In Iran, the protests are unified only by what they oppose, namely the female dress code and more broadly the theocracy. However, they’re not unified by political ideology, which frequently defaults to liberalism premised on individual freedoms when you watch interviews of Iranian activists.
The default liberalism in Iran, however, is no match for the fiery passion of the current legitimising ideology of the Iranian government, which quite simply has behind it a far larger body of men who are willing to die for the state.
Nations in that part of the world cannot survive unless they’re capable of cultivating in their men a willingness to die, otherwise, they get conquered by other nations with a stronger will to die.
Indeed, Jalal Al-e-Ahmad, whose writings inspired the Iranian revolution, was of the view that Persia fell to the Arab Muslim invasion in the 7th century because its legitimising ideology, Zoroastrianism, had lost its vigour.
“We invited Islam to come. Let us leave aside [the Persian Shah] Rustam Farrukhzad’s desperate defense of Sasanian chivalry and of a petrified Zoroastrianism. The people of Ctesiphon thronged in the lanes of the city, bread and dates in hand, to meet the Arabs as they went to plunder the royal palace…”. Ctesiphon was the capital of the Persian Sassanid empire, which became Baghdad following the Arab Muslim conquest.
The staying power of the Iranian government is that its base is willing to endure hardship. Look at Shaheed QS, his entire life was hardship, from watching his comrades die in the trenches while fighting Iraq, to travelling around the region to aid the resistance, to the point where towards the end of his life, he yearned for martyrdom.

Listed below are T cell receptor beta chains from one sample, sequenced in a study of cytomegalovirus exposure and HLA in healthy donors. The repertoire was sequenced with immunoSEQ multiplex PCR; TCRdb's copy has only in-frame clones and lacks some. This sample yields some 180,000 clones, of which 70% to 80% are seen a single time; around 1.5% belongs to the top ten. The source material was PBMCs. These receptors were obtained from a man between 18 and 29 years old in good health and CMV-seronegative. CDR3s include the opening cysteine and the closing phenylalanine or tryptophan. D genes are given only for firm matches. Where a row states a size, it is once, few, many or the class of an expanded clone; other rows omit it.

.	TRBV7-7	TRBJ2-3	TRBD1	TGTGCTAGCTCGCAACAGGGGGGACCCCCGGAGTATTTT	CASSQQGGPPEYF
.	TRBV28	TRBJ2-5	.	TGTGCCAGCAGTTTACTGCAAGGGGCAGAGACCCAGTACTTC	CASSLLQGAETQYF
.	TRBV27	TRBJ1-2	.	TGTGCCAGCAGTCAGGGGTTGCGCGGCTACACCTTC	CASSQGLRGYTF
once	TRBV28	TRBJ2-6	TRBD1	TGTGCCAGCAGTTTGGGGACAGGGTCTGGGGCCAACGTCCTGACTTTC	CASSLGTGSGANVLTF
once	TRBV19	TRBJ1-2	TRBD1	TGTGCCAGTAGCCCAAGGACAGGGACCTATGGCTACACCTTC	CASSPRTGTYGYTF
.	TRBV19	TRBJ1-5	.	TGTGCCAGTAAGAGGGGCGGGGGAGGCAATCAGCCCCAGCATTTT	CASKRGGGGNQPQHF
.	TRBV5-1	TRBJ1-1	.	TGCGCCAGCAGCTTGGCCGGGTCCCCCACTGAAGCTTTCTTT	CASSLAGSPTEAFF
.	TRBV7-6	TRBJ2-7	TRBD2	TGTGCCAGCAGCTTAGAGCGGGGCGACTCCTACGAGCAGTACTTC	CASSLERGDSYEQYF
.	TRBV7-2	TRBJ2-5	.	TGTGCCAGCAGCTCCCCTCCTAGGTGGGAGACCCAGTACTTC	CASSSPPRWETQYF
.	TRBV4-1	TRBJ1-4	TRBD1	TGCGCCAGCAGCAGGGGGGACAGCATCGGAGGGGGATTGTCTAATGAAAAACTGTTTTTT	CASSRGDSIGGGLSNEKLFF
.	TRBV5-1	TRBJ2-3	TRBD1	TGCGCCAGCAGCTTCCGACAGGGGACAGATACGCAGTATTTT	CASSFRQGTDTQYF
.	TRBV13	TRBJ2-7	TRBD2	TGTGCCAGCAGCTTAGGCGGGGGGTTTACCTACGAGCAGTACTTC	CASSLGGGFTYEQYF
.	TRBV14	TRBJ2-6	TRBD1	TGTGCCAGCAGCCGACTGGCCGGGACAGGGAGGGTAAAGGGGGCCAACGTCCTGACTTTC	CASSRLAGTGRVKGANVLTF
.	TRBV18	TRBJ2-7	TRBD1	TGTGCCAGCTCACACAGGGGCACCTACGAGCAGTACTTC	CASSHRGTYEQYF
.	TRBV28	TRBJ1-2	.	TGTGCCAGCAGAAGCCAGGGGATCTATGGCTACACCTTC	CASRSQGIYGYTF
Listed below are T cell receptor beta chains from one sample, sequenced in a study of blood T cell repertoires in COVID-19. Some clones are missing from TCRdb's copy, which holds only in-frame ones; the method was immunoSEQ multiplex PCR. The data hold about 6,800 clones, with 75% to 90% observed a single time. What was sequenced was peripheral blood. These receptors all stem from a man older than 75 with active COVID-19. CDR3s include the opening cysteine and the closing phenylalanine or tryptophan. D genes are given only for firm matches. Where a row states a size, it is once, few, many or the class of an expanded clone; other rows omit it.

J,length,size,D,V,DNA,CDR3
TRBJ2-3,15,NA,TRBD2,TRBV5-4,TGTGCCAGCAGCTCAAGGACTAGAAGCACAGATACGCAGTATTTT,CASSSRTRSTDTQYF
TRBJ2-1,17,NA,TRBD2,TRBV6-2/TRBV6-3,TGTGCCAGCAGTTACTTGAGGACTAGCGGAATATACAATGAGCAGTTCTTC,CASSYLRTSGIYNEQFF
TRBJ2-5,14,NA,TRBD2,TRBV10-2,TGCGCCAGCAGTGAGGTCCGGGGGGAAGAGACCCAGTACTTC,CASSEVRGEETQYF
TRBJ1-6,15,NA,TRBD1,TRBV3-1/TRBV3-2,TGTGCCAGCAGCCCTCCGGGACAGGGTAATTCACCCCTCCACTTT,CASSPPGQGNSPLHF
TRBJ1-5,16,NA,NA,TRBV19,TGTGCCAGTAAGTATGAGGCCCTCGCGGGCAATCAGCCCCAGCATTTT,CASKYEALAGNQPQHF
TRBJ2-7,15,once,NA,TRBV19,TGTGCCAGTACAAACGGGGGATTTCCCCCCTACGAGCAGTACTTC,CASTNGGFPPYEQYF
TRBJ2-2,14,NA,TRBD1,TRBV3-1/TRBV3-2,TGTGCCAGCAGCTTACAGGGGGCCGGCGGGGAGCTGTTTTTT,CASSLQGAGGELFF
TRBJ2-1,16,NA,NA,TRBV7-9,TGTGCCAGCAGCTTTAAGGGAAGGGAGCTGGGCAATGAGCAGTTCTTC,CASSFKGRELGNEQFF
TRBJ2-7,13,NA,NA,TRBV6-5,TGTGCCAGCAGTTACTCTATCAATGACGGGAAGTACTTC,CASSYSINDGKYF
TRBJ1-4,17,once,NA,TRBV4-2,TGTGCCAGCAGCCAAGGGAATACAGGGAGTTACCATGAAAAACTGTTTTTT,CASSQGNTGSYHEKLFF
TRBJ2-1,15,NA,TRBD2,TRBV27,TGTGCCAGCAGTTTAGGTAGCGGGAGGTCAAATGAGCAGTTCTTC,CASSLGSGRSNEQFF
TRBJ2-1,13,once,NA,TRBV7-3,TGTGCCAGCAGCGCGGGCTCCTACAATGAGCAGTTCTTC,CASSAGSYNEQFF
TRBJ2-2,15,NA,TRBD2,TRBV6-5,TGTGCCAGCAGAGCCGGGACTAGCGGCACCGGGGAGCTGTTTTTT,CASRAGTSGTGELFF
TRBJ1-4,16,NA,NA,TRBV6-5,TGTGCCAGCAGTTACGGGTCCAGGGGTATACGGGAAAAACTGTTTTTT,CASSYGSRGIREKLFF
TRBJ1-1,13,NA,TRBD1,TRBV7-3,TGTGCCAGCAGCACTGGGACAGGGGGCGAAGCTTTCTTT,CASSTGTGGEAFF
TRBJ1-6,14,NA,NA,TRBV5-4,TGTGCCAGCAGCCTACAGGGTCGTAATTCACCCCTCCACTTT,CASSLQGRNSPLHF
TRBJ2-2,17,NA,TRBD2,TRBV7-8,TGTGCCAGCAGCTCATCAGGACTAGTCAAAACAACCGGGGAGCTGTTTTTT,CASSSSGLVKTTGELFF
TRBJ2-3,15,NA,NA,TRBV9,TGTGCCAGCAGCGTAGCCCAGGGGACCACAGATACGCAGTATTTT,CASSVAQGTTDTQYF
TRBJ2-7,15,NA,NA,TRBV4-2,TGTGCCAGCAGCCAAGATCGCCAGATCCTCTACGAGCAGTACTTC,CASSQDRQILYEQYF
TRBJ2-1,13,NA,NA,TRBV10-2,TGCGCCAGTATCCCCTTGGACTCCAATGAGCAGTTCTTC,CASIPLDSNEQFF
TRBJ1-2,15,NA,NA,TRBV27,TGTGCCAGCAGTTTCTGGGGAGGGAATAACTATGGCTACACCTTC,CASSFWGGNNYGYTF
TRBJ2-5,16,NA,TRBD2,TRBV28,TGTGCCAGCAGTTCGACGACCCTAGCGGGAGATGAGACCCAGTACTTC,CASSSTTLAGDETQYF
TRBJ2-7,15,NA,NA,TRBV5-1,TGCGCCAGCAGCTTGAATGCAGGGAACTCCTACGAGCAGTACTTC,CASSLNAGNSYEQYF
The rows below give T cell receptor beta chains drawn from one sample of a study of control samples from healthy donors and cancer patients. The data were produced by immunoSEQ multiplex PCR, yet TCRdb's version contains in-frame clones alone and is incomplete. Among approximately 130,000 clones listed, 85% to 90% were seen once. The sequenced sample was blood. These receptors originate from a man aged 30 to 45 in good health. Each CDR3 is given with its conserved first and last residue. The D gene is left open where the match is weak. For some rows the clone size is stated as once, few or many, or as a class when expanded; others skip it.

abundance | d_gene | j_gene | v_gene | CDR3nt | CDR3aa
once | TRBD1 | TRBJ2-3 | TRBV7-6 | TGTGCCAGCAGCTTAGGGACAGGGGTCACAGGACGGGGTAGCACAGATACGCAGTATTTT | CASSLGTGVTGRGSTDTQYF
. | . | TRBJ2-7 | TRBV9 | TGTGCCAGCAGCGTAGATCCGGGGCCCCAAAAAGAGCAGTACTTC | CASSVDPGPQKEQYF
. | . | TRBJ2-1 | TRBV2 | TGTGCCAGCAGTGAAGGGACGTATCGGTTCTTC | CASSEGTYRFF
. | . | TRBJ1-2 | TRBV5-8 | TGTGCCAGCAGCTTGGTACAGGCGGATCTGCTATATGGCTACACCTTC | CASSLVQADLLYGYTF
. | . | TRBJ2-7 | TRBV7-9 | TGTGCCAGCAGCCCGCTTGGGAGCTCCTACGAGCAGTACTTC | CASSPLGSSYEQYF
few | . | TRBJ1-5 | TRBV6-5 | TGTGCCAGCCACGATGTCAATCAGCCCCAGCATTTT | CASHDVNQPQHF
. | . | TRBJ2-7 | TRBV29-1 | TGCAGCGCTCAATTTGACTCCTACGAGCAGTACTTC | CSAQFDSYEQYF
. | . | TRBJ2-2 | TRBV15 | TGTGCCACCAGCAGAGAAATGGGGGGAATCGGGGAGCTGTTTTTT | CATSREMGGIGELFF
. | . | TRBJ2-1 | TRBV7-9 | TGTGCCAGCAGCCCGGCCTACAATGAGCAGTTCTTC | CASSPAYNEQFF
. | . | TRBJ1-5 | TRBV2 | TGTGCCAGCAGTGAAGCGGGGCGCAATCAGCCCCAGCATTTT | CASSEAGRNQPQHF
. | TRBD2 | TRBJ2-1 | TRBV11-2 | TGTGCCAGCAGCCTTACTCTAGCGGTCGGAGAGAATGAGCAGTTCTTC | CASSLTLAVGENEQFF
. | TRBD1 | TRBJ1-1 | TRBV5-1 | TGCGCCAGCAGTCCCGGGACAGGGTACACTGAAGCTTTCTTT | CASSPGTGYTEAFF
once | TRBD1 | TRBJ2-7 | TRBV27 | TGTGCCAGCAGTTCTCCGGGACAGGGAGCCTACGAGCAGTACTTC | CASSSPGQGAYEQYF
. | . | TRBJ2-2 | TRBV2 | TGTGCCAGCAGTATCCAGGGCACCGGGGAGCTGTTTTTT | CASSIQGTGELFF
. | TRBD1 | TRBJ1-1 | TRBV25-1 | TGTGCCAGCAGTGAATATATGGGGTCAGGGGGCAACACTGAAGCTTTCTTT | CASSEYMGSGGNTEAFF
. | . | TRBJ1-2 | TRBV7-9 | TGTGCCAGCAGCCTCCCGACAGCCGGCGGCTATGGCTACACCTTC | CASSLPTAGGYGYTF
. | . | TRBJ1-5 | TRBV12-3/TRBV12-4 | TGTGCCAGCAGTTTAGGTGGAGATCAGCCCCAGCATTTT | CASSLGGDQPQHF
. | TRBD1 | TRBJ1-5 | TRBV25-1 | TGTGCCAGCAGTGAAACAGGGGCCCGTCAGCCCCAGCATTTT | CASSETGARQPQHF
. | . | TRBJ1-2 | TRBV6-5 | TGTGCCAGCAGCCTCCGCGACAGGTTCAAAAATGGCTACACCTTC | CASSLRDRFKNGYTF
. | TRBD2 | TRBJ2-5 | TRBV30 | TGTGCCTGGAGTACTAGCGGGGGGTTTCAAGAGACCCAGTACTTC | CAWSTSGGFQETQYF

In the words of Ayatollah Khomeini: “Allah did not create man so that he could have fun. The aim of creation was for mankind to be put to the test through hardship and prayer”. Honour cultures produce such men, liberal cultures do not.
There is something ‘dharmic’ about the ruling Iranian ideology in that it has shown a great willingness to perform what it believes to be its national mission (including liberating Palestine) with no attachment to the negative consequences of that mission.
The default liberalism in Iran has the exact opposite vibe. It represents people who believe that Iran has over-extended itself overseas at the expense of the Iranian taxpayer, and has brought hostility upon itself by antagonising Israel and the West.
Yes, there is sizable opposition to the elected government and to the theocracy that sits above that government, although they’re probably not a majority. The voter turnout in last year’s elections were 48 percent, which is low by Iran’s standards. Crisis of legitimacy? Perhaps.
If default liberalism were to win power in Iran, what would its national strategy be? Economic and military capitulation to Israel and the West of the kind witnessed in the USSR under Gorbachev and Yeltsin? Capitulation to Kurdish and Balochi separatism? These outcomes are more likely with default liberalism.